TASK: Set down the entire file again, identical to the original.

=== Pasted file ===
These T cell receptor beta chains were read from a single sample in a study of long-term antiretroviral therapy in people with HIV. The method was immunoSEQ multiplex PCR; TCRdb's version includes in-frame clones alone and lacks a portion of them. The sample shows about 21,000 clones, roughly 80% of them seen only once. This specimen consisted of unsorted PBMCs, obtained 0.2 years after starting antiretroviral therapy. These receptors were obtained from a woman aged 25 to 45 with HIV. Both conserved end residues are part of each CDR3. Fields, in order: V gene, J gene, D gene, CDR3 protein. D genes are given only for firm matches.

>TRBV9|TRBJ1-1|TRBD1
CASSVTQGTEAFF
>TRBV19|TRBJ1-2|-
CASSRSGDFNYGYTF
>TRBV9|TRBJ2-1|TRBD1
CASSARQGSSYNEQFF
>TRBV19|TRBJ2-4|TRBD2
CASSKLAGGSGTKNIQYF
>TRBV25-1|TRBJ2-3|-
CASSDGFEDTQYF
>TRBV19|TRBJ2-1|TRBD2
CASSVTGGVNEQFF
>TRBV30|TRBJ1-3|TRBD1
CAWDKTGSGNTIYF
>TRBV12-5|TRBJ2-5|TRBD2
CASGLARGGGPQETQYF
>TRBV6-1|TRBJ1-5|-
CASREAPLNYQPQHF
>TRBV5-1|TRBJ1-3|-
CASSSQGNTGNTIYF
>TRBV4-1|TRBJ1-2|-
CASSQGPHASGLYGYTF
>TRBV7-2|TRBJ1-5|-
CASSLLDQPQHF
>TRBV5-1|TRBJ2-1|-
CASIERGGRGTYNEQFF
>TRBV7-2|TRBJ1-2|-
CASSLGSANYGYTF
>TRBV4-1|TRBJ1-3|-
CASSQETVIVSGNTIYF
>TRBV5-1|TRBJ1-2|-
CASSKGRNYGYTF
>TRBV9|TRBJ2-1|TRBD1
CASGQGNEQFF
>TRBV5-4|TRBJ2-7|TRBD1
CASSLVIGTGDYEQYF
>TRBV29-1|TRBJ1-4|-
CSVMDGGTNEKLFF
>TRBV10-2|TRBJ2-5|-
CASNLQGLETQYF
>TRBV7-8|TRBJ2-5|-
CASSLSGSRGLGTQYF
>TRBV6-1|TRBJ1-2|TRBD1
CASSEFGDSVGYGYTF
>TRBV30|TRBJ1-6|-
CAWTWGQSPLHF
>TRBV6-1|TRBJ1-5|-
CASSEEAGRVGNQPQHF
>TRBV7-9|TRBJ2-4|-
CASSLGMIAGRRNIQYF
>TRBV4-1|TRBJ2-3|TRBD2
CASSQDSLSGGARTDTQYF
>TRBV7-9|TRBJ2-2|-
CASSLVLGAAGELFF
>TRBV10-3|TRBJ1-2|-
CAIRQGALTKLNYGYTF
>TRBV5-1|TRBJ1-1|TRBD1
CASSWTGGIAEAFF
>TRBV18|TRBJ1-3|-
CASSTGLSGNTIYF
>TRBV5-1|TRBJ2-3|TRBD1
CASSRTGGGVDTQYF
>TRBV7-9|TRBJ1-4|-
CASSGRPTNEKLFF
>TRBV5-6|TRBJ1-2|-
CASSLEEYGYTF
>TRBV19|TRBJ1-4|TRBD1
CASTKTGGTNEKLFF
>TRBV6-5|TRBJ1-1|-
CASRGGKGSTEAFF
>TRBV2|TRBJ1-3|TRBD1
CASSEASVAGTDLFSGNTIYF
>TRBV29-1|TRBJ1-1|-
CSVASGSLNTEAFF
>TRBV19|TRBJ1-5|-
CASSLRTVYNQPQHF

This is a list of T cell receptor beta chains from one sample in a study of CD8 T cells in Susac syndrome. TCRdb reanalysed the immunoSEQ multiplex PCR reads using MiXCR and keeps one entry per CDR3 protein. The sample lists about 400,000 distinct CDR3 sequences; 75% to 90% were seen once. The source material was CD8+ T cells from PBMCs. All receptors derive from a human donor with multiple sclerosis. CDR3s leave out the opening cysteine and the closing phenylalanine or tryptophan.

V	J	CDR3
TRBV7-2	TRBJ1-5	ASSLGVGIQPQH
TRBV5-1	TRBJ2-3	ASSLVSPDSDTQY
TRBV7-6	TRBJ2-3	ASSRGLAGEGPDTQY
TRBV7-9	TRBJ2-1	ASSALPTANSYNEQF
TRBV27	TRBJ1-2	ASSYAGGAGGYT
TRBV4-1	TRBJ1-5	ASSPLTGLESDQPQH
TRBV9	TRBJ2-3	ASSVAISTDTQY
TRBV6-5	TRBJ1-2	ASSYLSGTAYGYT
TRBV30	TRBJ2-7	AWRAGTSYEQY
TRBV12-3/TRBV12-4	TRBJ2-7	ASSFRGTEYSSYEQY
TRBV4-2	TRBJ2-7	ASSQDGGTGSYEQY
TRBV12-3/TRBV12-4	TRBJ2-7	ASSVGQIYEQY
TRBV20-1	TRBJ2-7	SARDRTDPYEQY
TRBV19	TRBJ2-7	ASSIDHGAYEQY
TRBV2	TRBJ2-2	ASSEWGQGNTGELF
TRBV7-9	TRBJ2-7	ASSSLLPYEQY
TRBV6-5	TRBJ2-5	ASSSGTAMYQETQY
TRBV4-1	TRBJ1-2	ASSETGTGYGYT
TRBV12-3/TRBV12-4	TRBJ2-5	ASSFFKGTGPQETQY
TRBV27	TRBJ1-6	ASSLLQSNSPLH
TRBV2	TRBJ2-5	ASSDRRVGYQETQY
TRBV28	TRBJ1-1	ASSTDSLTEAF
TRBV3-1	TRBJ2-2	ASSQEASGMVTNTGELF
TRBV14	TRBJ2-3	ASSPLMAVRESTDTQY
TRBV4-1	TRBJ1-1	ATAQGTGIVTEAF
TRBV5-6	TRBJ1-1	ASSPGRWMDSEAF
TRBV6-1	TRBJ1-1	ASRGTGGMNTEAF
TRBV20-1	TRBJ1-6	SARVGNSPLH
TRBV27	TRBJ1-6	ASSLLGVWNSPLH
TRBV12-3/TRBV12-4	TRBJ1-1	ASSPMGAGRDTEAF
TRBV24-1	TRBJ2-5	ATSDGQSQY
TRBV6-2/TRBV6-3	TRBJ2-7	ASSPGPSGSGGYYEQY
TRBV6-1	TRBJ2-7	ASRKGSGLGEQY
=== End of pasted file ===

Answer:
These T cell receptor beta chains were read from a single sample in a study of long-term antiretroviral therapy in people with HIV. The method was immunoSEQ multiplex PCR; TCRdb's version includes in-frame clones alone and lacks a portion of them. The sample shows about 21,000 clones, roughly 80% of them seen only once. This specimen consisted of unsorted PBMCs, obtained 0.2 years after starting antiretroviral therapy. These receptors were obtained from a woman aged 25 to 45 with HIV. Both conserved end residues are part of each CDR3. Fields, in order: V gene, J gene, D gene, CDR3 protein. D genes are given only for firm matches.

>TRBV9|TRBJ1-1|TRBD1
CASSVTQGTEAFF
>TRBV19|TRBJ1-2|-
CASSRSGDFNYGYTF
>TRBV9|TRBJ2-1|TRBD1
CASSARQGSSYNEQFF
>TRBV19|TRBJ2-4|TRBD2
CASSKLAGGSGTKNIQYF
>TRBV25-1|TRBJ2-3|-
CASSDGFEDTQYF
>TRBV19|TRBJ2-1|TRBD2
CASSVTGGVNEQFF
>TRBV30|TRBJ1-3|TRBD1
CAWDKTGSGNTIYF
>TRBV12-5|TRBJ2-5|TRBD2
CASGLARGGGPQETQYF
>TRBV6-1|TRBJ1-5|-
CASREAPLNYQPQHF
>TRBV5-1|TRBJ1-3|-
CASSSQGNTGNTIYF
>TRBV4-1|TRBJ1-2|-
CASSQGPHASGLYGYTF
>TRBV7-2|TRBJ1-5|-
CASSLLDQPQHF
>TRBV5-1|TRBJ2-1|-
CASIERGGRGTYNEQFF
>TRBV7-2|TRBJ1-2|-
CASSLGSANYGYTF
>TRBV4-1|TRBJ1-3|-
CASSQETVIVSGNTIYF
>TRBV5-1|TRBJ1-2|-
CASSKGRNYGYTF
>TRBV9|TRBJ2-1|TRBD1
CASGQGNEQFF
>TRBV5-4|TRBJ2-7|TRBD1
CASSLVIGTGDYEQYF
>TRBV29-1|TRBJ1-4|-
CSVMDGGTNEKLFF
>TRBV10-2|TRBJ2-5|-
CASNLQGLETQYF
>TRBV7-8|TRBJ2-5|-
CASSLSGSRGLGTQYF
>TRBV6-1|TRBJ1-2|TRBD1
CASSEFGDSVGYGYTF
>TRBV30|TRBJ1-6|-
CAWTWGQSPLHF
>TRBV6-1|TRBJ1-5|-
CASSEEAGRVGNQPQHF
>TRBV7-9|TRBJ2-4|-
CASSLGMIAGRRNIQYF
>TRBV4-1|TRBJ2-3|TRBD2
CASSQDSLSGGARTDTQYF
>TRBV7-9|TRBJ2-2|-
CASSLVLGAAGELFF
>TRBV10-3|TRBJ1-2|-
CAIRQGALTKLNYGYTF
>TRBV5-1|TRBJ1-1|TRBD1
CASSWTGGIAEAFF
>TRBV18|TRBJ1-3|-
CASSTGLSGNTIYF
>TRBV5-1|TRBJ2-3|TRBD1
CASSRTGGGVDTQYF
>TRBV7-9|TRBJ1-4|-
CASSGRPTNEKLFF
>TRBV5-6|TRBJ1-2|-
CASSLEEYGYTF
>TRBV19|TRBJ1-4|TRBD1
CASTKTGGTNEKLFF
>TRBV6-5|TRBJ1-1|-
CASRGGKGSTEAFF
>TRBV2|TRBJ1-3|TRBD1
CASSEASVAGTDLFSGNTIYF
>TRBV29-1|TRBJ1-1|-
CSVASGSLNTEAFF
>TRBV19|TRBJ1-5|-
CASSLRTVYNQPQHF

This is a list of T cell receptor beta chains from one sample in a study of CD8 T cells in Susac syndrome. TCRdb reanalysed the immunoSEQ multiplex PCR reads using MiXCR and keeps one entry per CDR3 protein. The sample lists about 400,000 distinct CDR3 sequences; 75% to 90% were seen once. The source material was CD8+ T cells from PBMCs. All receptors derive from a human donor with multiple sclerosis. CDR3s leave out the opening cysteine and the closing phenylalanine or tryptophan.

V	J	CDR3
TRBV7-2	TRBJ1-5	ASSLGVGIQPQH
TRBV5-1	TRBJ2-3	ASSLVSPDSDTQY
TRBV7-6	TRBJ2-3	ASSRGLAGEGPDTQY
TRBV7-9	TRBJ2-1	ASSALPTANSYNEQF
TRBV27	TRBJ1-2	ASSYAGGAGGYT
TRBV4-1	TRBJ1-5	ASSPLTGLESDQPQH
TRBV9	TRBJ2-3	ASSVAISTDTQY
TRBV6-5	TRBJ1-2	ASSYLSGTAYGYT
TRBV30	TRBJ2-7	AWRAGTSYEQY
TRBV12-3/TRBV12-4	TRBJ2-7	ASSFRGTEYSSYEQY
TRBV4-2	TRBJ2-7	ASSQDGGTGSYEQY
TRBV12-3/TRBV12-4	TRBJ2-7	ASSVGQIYEQY
TRBV20-1	TRBJ2-7	SARDRTDPYEQY
TRBV19	TRBJ2-7	ASSIDHGAYEQY
TRBV2	TRBJ2-2	ASSEWGQGNTGELF
TRBV7-9	TRBJ2-7	ASSSLLPYEQY
TRBV6-5	TRBJ2-5	ASSSGTAMYQETQY
TRBV4-1	TRBJ1-2	ASSETGTGYGYT
TRBV12-3/TRBV12-4	TRBJ2-5	ASSFFKGTGPQETQY
TRBV27	TRBJ1-6	ASSLLQSNSPLH
TRBV2	TRBJ2-5	ASSDRRVGYQETQY
TRBV28	TRBJ1-1	ASSTDSLTEAF
TRBV3-1	TRBJ2-2	ASSQEASGMVTNTGELF
TRBV14	TRBJ2-3	ASSPLMAVRESTDTQY
TRBV4-1	TRBJ1-1	ATAQGTGIVTEAF
TRBV5-6	TRBJ1-1	ASSPGRWMDSEAF
TRBV6-1	TRBJ1-1	ASRGTGGMNTEAF
TRBV20-1	TRBJ1-6	SARVGNSPLH
TRBV27	TRBJ1-6	ASSLLGVWNSPLH
TRBV12-3/TRBV12-4	TRBJ1-1	ASSPMGAGRDTEAF
TRBV24-1	TRBJ2-5	ATSDGQSQY
TRBV6-2/TRBV6-3	TRBJ2-7	ASSPGPSGSGGYYEQY
TRBV6-1	TRBJ2-7	ASRKGSGLGEQY